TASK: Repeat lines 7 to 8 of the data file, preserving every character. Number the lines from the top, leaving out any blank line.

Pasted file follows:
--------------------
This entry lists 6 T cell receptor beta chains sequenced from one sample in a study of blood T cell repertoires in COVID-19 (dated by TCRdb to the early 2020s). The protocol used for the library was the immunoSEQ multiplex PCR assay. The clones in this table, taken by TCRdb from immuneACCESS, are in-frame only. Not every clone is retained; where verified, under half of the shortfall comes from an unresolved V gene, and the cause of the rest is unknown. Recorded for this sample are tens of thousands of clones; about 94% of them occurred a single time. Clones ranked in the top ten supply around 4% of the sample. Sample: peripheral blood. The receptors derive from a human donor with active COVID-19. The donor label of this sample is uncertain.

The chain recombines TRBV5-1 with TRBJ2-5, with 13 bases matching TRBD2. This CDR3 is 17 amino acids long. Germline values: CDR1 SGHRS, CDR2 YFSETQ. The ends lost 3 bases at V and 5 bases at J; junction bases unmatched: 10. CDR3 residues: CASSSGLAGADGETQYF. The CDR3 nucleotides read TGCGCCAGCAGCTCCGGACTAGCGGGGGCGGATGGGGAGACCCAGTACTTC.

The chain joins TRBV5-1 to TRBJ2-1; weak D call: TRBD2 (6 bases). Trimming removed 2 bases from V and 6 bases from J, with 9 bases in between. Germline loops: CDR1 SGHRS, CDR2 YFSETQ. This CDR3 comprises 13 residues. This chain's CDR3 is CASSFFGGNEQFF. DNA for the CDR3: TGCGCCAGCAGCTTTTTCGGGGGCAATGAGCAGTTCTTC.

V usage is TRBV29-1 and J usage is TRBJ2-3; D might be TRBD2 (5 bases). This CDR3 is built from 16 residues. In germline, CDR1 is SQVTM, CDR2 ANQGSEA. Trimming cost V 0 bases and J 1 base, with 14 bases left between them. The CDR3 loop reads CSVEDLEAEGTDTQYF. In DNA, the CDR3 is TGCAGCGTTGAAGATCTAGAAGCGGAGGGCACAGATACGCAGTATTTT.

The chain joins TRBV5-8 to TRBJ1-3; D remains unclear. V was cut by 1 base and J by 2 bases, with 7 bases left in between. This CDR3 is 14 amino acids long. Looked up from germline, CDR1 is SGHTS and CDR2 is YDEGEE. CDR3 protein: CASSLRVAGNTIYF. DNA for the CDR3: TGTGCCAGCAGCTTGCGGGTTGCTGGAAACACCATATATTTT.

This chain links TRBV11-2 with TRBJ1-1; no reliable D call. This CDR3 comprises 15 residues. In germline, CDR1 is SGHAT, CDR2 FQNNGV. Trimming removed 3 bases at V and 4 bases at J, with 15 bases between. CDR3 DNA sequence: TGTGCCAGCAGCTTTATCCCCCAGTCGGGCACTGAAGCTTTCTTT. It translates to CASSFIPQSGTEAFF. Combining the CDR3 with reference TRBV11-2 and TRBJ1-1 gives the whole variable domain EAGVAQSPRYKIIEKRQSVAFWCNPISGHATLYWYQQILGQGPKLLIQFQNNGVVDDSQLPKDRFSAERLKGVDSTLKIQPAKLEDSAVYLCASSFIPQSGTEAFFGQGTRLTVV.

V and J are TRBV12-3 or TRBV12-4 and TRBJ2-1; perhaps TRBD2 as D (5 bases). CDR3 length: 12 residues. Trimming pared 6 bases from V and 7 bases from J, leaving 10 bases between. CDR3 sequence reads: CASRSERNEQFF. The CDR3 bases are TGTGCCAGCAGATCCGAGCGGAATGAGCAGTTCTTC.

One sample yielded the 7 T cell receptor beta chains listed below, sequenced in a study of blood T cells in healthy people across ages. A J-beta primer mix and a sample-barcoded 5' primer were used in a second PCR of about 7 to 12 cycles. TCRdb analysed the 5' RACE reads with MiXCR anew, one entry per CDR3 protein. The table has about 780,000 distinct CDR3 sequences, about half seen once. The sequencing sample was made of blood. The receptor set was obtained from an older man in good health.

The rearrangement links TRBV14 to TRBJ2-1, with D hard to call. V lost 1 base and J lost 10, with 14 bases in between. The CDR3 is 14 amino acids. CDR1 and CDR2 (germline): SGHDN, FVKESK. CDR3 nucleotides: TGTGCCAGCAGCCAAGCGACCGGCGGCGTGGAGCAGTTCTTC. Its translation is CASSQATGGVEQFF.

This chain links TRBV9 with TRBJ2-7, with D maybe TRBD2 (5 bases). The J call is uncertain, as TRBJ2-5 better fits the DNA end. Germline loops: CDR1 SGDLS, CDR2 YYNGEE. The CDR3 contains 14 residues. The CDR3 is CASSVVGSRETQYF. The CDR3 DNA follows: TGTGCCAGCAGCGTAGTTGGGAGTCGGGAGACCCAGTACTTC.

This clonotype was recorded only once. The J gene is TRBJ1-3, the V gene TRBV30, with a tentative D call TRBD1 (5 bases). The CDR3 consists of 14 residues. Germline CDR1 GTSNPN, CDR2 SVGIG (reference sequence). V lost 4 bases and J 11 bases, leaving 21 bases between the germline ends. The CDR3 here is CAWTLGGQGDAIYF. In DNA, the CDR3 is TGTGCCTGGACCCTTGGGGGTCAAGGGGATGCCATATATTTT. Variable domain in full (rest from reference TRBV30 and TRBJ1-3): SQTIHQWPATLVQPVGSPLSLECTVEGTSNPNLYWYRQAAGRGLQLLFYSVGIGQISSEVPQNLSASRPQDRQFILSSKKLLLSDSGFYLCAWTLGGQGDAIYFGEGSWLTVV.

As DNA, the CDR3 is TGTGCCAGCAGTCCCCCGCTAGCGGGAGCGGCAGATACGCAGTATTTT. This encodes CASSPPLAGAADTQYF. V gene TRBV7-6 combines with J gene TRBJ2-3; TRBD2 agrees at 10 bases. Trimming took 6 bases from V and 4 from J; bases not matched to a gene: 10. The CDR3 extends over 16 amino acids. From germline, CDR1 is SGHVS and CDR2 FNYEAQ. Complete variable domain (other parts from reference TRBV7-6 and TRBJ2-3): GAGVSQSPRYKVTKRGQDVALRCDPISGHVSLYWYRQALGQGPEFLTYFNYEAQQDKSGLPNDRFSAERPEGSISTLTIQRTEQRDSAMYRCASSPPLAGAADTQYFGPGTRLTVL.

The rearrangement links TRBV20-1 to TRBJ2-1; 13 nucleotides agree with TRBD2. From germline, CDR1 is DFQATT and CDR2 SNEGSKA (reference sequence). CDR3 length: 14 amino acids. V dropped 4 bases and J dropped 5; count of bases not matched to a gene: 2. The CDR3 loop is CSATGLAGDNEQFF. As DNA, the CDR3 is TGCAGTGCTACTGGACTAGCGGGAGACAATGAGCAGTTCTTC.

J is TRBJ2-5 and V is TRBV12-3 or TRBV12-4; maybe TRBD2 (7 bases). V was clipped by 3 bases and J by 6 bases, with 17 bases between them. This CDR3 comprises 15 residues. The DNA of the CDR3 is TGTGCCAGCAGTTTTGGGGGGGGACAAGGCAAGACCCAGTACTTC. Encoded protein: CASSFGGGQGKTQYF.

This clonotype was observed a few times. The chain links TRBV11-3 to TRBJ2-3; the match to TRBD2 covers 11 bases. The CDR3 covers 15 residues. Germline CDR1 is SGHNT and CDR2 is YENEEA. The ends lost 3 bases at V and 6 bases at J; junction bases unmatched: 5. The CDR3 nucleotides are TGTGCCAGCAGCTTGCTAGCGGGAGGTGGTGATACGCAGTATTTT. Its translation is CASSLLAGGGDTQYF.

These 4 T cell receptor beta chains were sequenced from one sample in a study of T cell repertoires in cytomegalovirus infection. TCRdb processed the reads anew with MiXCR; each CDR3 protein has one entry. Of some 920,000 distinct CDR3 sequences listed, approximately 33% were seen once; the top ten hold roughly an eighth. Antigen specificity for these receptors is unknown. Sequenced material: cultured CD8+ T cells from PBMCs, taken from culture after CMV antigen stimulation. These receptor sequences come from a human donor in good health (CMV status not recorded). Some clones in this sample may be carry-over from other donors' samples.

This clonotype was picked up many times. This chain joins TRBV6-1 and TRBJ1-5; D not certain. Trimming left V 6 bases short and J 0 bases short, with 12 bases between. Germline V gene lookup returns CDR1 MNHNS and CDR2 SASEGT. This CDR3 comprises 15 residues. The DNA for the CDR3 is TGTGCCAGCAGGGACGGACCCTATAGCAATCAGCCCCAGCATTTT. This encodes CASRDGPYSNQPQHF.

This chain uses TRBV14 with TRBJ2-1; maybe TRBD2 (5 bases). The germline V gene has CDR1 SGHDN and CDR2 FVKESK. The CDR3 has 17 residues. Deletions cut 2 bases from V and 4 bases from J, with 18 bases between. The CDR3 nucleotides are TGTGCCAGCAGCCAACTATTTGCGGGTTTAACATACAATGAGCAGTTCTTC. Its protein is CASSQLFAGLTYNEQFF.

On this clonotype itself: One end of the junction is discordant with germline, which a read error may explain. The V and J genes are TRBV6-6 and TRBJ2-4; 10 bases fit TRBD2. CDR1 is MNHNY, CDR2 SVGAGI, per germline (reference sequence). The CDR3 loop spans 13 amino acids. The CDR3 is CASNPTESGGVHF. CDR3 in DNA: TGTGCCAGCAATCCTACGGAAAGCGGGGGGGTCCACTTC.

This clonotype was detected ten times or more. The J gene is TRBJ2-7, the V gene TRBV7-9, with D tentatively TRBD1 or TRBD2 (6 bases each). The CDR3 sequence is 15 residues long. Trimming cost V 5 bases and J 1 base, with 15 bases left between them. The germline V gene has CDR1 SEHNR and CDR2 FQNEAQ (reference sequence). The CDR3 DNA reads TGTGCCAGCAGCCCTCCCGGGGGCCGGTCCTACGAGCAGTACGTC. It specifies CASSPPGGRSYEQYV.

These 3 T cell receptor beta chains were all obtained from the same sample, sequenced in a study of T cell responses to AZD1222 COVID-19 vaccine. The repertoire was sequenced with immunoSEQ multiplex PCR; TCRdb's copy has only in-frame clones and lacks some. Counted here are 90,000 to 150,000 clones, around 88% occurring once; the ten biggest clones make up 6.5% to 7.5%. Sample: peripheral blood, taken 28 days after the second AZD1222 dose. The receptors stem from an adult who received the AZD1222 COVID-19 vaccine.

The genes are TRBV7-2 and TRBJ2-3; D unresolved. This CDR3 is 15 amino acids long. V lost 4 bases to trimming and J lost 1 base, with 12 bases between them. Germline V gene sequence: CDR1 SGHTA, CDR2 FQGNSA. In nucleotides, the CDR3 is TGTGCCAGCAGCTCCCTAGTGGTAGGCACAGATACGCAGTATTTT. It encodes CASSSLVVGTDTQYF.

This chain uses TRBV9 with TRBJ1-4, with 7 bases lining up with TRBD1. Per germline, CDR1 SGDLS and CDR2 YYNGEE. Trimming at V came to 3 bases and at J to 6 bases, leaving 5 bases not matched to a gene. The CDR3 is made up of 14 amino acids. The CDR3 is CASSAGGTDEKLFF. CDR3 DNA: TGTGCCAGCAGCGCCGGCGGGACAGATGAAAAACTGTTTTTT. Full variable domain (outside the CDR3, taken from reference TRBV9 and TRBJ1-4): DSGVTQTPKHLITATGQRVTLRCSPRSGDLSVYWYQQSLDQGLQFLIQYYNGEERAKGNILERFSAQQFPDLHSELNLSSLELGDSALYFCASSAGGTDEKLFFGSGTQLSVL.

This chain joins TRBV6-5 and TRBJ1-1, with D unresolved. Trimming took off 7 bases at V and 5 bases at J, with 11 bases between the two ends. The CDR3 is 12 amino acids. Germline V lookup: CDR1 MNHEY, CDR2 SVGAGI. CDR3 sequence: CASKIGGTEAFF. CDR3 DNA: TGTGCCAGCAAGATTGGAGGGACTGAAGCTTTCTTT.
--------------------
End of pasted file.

V and J are TRBV12-3 or TRBV12-4 and TRBJ2-1; perhaps TRBD2 as D (5 bases). CDR3 length: 12 residues. Trimming pared 6 bases from V and 7 bases from J, leaving 10 bases between. CDR3 sequence reads: CASRSERNEQFF. The CDR3 bases are TGTGCCAGCAGATCCGAGCGGAATGAGCAGTTCTTC.

One sample yielded the 7 T cell receptor beta chains listed below, sequenced in a study of blood T cells in healthy people across ages. A J-beta primer mix and a sample-barcoded 5' primer were used in a second PCR of about 7 to 12 cycles. TCRdb analysed the 5' RACE reads with MiXCR anew, one entry per CDR3 protein. The table has about 780,000 distinct CDR3 sequences, about half seen once. The sequencing sample was made of blood. The receptor set was obtained from an older man in good health.